Pilot Corp. sues city of Loudon

Motion seeks to overturn zoning board's denial of request to build travel center

Friday, September 28, 2007

Pilot Corp. is suing the city of Loudon for the right to build a travel center at the intersection of state Highway 72 and Interstate 75.

The suit filed in Loudon County Chancery Court seeks to overturn the Loudon Board of Zoning Appeals denial of Knoxville-based Pilot’s request for exception to a 2005 ordinance prohibiting the building of truck stops within city limits.

The suit also asks the court to declare the current zoning ordinance vague, to approve use of the land as a travel center and to award Pilot its costs including attorney’s fees.

“Pilot expended significant resources and monies in acquiring rights to the real property based on the plain language of the City of Loudon zoning ordinance” and “representation of its agents” the suit claims.

At a July 11 board of zoning appeals meeting a standing-room-only crowd of Loudon residents opposed Pilot’s proposed development, which includes room for parking up to 100 cars and 70 tractor trailers, a truck scale, eight commercial truck refueling stations and showers for commercial drivers.

Residents voiced concerns about crime, traffic and air quality.

Brad Butcher, senior real estate manager for Pilot argued that the travel center was more like a large convenience store and was not designed to attract commercial truckers and should not fall within the definition of a truck stop as defined in the city ordinance.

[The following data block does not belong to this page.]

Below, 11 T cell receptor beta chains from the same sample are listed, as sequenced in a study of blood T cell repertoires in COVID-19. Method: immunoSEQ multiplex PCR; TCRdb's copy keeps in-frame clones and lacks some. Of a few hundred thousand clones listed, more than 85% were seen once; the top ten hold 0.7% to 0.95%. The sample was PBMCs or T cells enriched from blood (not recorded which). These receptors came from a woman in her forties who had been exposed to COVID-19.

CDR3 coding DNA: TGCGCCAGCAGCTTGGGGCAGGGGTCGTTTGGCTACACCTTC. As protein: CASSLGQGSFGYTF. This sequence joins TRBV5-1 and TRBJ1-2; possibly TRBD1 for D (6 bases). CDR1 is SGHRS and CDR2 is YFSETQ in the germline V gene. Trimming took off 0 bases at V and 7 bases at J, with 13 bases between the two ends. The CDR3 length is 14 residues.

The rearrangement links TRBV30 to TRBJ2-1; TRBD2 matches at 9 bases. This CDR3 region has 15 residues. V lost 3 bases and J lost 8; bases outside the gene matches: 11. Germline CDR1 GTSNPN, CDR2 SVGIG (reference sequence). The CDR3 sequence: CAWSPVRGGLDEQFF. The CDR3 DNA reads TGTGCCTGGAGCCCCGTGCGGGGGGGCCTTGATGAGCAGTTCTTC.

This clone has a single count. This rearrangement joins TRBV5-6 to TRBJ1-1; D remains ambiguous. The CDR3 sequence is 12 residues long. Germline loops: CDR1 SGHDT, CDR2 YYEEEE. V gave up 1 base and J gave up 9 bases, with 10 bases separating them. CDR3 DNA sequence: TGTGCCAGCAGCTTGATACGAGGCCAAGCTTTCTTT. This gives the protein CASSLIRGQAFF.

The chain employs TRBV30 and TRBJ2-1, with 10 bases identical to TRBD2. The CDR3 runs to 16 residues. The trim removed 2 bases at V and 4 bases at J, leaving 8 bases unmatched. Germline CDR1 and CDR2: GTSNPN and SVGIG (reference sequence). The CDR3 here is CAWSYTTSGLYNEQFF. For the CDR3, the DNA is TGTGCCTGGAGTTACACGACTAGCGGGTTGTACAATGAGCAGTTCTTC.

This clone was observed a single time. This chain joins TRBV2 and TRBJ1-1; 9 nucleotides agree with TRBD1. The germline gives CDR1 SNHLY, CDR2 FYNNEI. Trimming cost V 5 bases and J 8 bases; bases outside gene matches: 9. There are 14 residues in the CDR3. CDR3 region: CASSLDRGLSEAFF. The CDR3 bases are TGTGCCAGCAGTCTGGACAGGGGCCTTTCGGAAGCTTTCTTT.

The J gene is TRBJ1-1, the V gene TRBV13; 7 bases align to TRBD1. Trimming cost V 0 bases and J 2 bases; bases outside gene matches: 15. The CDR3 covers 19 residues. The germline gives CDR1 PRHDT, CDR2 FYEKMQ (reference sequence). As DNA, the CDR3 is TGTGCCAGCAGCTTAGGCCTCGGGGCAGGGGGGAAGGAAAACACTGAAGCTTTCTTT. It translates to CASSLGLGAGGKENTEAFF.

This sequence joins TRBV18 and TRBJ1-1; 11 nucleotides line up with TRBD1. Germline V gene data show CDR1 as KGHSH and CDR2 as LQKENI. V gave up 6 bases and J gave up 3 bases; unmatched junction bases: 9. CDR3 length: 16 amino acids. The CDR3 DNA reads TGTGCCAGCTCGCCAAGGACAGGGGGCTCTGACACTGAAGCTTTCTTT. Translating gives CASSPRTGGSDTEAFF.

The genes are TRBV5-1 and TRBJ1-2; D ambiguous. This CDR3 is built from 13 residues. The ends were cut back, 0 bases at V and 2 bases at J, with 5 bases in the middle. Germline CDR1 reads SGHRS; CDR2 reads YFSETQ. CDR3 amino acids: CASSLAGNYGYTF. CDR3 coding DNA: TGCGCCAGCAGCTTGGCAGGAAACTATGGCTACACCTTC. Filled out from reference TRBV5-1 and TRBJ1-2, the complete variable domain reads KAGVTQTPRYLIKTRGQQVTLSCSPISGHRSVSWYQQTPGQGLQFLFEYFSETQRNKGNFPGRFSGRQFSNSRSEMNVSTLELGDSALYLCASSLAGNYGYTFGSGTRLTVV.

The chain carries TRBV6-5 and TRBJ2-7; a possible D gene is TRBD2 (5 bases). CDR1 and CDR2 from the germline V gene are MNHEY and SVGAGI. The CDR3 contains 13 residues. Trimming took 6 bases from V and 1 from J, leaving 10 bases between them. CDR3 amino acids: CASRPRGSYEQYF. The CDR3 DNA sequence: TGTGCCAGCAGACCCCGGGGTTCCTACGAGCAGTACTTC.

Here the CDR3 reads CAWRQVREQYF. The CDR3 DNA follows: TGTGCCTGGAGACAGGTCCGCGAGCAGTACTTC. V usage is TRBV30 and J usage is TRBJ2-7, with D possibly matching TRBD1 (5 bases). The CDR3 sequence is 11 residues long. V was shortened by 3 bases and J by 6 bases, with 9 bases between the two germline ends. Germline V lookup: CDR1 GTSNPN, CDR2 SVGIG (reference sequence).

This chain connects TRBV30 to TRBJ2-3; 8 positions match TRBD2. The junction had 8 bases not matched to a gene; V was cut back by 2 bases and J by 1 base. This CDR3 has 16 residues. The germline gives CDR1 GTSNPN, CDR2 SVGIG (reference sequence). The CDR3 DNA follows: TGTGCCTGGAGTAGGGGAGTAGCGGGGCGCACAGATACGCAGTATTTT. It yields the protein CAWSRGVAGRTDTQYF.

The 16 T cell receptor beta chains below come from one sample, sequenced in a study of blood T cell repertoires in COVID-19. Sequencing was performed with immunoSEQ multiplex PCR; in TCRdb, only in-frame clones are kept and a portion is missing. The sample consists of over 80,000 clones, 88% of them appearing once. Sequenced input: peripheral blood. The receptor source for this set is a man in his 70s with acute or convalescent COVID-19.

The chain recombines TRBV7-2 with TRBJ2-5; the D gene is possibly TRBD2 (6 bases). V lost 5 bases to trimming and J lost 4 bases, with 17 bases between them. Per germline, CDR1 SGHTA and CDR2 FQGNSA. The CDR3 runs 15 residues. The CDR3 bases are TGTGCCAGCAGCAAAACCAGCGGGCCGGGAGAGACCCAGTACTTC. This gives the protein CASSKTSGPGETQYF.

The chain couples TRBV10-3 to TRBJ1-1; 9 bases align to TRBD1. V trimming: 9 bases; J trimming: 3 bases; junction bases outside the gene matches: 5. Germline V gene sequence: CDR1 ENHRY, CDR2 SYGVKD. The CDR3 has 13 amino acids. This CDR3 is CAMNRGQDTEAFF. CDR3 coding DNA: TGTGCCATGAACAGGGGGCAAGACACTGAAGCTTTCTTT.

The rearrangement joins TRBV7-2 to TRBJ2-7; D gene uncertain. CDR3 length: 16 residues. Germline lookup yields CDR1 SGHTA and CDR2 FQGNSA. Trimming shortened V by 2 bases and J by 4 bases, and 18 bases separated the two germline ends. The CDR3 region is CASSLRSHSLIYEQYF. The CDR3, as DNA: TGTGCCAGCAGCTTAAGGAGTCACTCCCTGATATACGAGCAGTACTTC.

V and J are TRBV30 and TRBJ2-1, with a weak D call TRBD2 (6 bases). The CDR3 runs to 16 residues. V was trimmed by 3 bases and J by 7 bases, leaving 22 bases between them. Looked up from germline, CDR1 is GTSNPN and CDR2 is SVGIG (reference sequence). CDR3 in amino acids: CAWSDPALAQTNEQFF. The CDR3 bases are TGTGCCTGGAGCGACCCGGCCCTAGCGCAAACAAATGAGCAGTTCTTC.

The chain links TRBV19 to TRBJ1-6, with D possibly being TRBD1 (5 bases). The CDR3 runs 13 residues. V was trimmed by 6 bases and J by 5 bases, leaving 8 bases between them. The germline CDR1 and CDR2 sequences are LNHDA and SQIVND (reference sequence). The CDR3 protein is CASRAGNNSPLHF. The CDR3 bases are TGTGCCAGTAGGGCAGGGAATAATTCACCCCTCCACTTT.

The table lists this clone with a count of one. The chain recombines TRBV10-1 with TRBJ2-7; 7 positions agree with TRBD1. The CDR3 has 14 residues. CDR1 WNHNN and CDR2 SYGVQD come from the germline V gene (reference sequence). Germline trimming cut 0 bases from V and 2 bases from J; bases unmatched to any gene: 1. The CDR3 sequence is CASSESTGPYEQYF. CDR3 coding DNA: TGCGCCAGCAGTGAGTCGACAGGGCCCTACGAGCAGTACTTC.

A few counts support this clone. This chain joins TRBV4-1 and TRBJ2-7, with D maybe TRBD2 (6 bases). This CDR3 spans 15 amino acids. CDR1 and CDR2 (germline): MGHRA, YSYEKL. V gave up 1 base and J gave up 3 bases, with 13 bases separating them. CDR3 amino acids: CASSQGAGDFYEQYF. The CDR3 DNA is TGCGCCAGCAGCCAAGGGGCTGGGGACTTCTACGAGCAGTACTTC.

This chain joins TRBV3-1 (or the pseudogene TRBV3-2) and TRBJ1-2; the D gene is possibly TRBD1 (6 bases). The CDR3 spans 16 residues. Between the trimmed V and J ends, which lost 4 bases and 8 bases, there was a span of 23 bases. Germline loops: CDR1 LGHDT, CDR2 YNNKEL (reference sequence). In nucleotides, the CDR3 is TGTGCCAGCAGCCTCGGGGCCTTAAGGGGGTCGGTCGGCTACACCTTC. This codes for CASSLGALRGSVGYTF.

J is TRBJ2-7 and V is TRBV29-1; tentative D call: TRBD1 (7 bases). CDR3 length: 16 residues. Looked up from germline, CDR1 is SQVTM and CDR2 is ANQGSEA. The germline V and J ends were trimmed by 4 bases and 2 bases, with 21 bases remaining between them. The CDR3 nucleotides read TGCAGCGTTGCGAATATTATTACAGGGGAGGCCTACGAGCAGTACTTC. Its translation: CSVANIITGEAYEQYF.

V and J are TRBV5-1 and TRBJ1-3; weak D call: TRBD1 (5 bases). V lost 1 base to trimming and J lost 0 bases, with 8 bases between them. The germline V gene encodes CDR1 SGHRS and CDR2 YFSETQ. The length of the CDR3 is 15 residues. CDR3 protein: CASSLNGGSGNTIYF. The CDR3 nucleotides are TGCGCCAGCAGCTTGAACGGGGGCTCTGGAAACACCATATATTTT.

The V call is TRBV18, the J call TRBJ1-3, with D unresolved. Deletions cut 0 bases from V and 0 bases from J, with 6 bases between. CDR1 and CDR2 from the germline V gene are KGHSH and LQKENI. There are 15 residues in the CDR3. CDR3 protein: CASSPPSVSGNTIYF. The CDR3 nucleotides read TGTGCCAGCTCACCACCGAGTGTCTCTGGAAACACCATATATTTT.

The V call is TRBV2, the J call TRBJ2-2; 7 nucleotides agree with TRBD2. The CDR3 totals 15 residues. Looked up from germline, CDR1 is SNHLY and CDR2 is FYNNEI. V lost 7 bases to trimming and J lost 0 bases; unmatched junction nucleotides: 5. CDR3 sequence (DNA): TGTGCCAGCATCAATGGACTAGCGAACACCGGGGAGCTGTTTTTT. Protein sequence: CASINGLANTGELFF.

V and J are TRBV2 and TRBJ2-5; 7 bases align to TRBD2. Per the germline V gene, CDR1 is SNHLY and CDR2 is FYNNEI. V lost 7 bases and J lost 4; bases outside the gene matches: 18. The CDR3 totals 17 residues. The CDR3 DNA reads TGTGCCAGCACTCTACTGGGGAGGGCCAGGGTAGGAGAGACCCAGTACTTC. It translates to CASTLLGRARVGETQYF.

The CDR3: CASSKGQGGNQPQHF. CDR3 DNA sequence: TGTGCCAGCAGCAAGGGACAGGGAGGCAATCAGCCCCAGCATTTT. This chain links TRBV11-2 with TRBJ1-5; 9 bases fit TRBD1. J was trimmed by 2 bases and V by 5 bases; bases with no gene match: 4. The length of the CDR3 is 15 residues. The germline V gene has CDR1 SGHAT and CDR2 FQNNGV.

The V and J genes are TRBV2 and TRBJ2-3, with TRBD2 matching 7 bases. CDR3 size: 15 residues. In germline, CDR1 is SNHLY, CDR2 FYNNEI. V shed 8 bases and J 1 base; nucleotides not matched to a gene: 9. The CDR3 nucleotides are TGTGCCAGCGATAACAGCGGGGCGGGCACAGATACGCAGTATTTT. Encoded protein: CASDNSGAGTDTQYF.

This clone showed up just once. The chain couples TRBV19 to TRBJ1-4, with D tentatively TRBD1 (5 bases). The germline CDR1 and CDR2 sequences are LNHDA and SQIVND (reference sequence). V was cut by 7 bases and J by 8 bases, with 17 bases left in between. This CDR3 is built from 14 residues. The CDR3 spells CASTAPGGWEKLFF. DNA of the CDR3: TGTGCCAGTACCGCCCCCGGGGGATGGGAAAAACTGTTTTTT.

“They will have space for at least 60 trucks. I’m just an old dairy farmer, but that sounds like a truck stop to me,” said Charles Harrison, chairman of the Loudon County regional planning commission.

The definition of a truck stop or travel center and whether or not Loudon County planning director Russell Newman was forthcoming in his disclosure and interpretation of the 2005 ordinance is at the heart of the Pilot suit, which was filed Aug. 29.

The suit also claims that the zoning map was erroneously shaded to make it appear the property was zoned M-1 for light industrial use. Pilot claims it was later informed that the area was zoned C-4, which would preclude use as a commercial truck stop.

“Pilot or any reasonable person or entity purchasing property in Loudon County during that time period would have had a good faith basis to rely on the zoning designations as they existed on the Loudon Zoning Map,” the suit says.

The suit also claims the 2005 ordinance was not listed on the county Web site.

“The map was incorrect and the Web site was incorrect,” said Greg Isaacs, the attorney representing Pilot Corp.

County planning commission chairman Harrison said there are good reasons to at least consider the need for a truck stop at the location. Trucks that currently use the exit at Highway 72 on the way to the Honda warehouse have to pull off the road and find places to wait until their delivery time arrives, he said.

“If we are going to depend on trucks for delivery we have to have some place for them to pull over,” he added.

Loudon city attorney Ed Arnold said the city feels they acted in accordance with the 2005 ordinance and the wishes of the local residents and has no plans to grant Pilot a permit for the project. The city has hired Knoxville attorney Bill Vines to handle the litigation, he added.

Pilot is the largest travel center operator in the county with 218 locations in 40 states and more than 13,000 employees.